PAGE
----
Professor Lazer’s research centers on social networks; governance, or how the
patterns of institutional relations yield functional or dysfunctional systems; and
technology and its use in communication. An authority on social networks, he has written
several papers on the diffusion of information among interest groups and between these
groups and the government. He is the co-editor of Governance and Information Technology:
From Electronic Government to Information Government and also written extensively on the
use of DNA in the criminal justice system. 



The network structure of exploration and exploitation (with Allan Friedman), Computer and Information Science Faculty Publications (2007)

Whether as team members brainstorming or cultures experimenting with new technologies, problem solvers communicate and...



Is necessity the mother of innovation? The adoption and use of web technologies among Congressional offices (with Kevin M. Esterling and Michael Neblo), National Center for Digital Government Working Paper Series (2004)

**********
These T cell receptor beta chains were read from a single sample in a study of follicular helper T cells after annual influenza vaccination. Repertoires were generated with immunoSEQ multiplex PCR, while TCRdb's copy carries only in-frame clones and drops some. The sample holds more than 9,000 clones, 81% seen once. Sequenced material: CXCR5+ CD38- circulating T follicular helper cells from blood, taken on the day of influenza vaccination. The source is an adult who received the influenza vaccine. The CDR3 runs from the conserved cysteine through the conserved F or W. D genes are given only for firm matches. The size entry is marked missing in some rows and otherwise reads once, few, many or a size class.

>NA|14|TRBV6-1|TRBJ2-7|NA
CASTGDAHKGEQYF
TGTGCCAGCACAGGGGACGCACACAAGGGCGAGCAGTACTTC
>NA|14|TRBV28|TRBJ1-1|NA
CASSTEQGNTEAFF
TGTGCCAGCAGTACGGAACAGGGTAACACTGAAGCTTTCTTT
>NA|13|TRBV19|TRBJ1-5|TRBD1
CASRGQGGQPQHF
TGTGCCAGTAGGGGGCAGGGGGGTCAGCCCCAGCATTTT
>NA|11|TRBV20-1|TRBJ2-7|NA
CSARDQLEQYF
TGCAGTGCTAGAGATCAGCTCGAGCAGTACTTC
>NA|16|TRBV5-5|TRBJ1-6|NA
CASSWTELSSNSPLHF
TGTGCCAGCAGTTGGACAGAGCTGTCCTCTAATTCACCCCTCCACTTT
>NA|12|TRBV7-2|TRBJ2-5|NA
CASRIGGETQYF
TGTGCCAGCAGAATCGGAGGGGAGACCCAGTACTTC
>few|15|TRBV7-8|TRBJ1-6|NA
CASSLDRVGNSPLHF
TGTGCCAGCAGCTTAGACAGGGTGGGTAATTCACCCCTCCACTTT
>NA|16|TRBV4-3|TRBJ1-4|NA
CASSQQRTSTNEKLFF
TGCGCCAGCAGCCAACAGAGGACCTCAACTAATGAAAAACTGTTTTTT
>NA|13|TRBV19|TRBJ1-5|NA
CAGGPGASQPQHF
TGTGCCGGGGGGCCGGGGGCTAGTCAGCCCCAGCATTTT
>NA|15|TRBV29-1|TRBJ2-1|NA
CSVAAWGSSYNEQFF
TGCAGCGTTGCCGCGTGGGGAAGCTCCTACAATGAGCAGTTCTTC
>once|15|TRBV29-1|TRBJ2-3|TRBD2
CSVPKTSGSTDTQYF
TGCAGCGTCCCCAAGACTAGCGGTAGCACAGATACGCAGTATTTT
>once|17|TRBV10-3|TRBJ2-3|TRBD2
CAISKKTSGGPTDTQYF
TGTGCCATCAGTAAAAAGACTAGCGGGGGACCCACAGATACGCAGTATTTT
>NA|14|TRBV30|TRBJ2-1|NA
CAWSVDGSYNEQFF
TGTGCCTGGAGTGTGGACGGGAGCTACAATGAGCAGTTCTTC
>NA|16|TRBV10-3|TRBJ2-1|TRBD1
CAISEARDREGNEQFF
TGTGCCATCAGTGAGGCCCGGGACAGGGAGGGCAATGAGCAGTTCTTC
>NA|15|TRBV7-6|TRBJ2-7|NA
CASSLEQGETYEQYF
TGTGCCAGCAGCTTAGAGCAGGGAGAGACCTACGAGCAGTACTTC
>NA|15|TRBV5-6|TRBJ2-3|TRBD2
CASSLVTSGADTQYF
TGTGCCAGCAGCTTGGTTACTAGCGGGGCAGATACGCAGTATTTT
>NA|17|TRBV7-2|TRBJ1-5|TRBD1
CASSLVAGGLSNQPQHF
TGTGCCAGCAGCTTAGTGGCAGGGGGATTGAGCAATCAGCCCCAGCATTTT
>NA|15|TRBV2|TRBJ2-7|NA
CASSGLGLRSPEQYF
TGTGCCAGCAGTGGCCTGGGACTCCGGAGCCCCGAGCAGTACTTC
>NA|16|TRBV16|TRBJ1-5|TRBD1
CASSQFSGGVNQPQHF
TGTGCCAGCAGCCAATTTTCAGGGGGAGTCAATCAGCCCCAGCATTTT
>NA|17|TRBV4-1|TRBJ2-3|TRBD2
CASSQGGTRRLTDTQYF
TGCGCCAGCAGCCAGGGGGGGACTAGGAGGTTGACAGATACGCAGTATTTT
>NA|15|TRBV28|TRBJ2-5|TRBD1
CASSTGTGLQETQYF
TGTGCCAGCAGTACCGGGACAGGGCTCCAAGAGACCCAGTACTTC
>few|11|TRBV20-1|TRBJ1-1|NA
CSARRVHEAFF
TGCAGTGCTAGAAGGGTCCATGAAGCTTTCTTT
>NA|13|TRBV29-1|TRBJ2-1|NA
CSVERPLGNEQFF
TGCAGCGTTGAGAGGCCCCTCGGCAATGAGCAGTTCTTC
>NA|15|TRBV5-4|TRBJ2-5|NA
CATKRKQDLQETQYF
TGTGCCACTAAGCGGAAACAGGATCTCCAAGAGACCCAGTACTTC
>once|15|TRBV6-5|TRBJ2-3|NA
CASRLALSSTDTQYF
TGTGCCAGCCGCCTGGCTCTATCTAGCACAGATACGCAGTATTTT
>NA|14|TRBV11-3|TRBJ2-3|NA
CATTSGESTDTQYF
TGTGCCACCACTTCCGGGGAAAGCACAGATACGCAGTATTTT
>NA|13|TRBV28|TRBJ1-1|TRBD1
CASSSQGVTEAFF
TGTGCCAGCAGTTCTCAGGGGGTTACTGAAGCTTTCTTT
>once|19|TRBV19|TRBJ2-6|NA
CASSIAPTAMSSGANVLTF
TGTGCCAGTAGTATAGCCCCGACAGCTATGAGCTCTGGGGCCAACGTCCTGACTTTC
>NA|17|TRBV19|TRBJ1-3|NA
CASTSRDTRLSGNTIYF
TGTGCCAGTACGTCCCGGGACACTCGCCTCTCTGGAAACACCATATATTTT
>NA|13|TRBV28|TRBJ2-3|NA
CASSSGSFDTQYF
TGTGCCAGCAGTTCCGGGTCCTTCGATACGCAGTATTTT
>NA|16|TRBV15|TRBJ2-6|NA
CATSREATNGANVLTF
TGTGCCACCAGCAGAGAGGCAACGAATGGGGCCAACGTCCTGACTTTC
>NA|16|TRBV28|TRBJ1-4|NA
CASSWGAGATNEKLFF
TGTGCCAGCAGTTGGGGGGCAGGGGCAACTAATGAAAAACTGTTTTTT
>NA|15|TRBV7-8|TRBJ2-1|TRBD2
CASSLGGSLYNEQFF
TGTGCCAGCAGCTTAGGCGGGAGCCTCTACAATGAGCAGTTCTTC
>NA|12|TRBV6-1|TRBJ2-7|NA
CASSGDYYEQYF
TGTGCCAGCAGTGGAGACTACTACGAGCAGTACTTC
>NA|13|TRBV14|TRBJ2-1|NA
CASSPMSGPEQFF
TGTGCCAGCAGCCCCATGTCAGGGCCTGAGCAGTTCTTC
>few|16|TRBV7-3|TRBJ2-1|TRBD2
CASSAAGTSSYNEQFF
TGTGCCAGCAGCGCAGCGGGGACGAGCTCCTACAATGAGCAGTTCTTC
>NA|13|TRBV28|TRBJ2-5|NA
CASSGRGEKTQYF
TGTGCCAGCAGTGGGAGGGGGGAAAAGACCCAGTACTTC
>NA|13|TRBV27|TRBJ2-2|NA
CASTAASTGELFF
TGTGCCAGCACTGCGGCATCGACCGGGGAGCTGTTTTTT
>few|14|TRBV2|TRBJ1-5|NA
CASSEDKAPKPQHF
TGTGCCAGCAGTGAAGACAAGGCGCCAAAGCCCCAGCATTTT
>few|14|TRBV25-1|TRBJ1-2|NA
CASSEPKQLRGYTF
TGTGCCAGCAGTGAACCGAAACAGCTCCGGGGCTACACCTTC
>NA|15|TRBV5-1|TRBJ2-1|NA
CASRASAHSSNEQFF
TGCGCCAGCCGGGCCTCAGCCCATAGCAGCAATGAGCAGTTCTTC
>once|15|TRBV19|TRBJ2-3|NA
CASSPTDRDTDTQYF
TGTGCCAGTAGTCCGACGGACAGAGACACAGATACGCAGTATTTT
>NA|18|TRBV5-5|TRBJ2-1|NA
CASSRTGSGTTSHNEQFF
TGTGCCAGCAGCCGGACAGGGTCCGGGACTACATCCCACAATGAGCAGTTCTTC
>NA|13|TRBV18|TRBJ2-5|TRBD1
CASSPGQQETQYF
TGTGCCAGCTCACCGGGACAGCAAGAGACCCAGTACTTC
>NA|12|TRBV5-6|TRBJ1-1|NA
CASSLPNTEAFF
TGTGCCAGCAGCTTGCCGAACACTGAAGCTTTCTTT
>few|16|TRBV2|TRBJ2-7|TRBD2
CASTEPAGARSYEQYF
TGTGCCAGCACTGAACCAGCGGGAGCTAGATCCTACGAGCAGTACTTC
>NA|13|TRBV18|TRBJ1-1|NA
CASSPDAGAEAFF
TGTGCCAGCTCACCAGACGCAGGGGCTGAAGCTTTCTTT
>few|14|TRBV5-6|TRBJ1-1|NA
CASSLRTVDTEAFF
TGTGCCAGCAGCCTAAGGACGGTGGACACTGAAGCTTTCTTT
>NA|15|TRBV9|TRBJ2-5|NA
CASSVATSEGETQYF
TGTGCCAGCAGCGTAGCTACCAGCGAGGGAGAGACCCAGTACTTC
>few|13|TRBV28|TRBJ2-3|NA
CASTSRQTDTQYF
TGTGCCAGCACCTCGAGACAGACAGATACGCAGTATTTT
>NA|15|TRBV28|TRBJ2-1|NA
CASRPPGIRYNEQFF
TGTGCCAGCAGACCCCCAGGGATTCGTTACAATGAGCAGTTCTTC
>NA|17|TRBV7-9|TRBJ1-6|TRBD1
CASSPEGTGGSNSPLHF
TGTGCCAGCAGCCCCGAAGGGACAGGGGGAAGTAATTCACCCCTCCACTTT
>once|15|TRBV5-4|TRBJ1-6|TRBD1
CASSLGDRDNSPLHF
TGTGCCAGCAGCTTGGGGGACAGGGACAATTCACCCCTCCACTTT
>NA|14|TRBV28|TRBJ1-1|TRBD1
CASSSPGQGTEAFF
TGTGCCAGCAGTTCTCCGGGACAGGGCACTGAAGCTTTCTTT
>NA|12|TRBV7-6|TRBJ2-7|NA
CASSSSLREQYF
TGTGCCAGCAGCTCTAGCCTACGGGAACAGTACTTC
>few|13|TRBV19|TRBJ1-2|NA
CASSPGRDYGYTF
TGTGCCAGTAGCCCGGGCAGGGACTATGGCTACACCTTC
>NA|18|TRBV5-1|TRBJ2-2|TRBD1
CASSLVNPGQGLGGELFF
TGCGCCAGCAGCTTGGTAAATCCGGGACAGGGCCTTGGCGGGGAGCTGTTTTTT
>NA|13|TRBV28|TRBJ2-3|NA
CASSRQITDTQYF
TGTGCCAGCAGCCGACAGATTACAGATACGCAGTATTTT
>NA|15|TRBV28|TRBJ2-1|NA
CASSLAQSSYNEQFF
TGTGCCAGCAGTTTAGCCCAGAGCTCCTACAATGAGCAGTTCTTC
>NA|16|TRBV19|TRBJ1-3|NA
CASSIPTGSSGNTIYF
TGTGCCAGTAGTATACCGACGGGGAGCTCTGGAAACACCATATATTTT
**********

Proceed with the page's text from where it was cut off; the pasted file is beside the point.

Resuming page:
From first paragraph: Communication between legislator and constituents is fundamental to effective democratic representation, and...



Friends, brokers, and transitivity: Who informs whom in Washington politics? (with Daniel P. Carpenter and Kevin M. Esterling), Journal of Politics (2004)

Why and how do groups share information in politics? Most studies of information exchange in...



Management-based regulation: prescribing private management to achieve public goals (with Cary Coglianese), Computer and Information Science Faculty Publications (2003)

We analyze a little-studied regulatory approach that we call "management-based" regulation. Management-based regulation directs regulated...


Unpublished Papers


The coevolution of networks and political attitudes (with Brian Rubineau, Carol Chetkovich, Nancy Katz, and Michael Neblo), Working Papers (2009)

How do attitudes and social affiliations co-evolve? A long stream of research has focused on...




Information and contact-making in policy networks: a model with evidence from the U.S. health policy domain (with Daniel Carpenter and Kevin Esterling), Annual Meeting of the American Political Science Association (1997)

Theory: The political information that lobbyists seek is distributed in a communications network. Individual lobbyists...




Bias in Social and Mainstream Media (with Yu-Ru Lin and James P. Bagrow), Working Papers (2011)

The extent of media bias determines the information available to the public and can affect...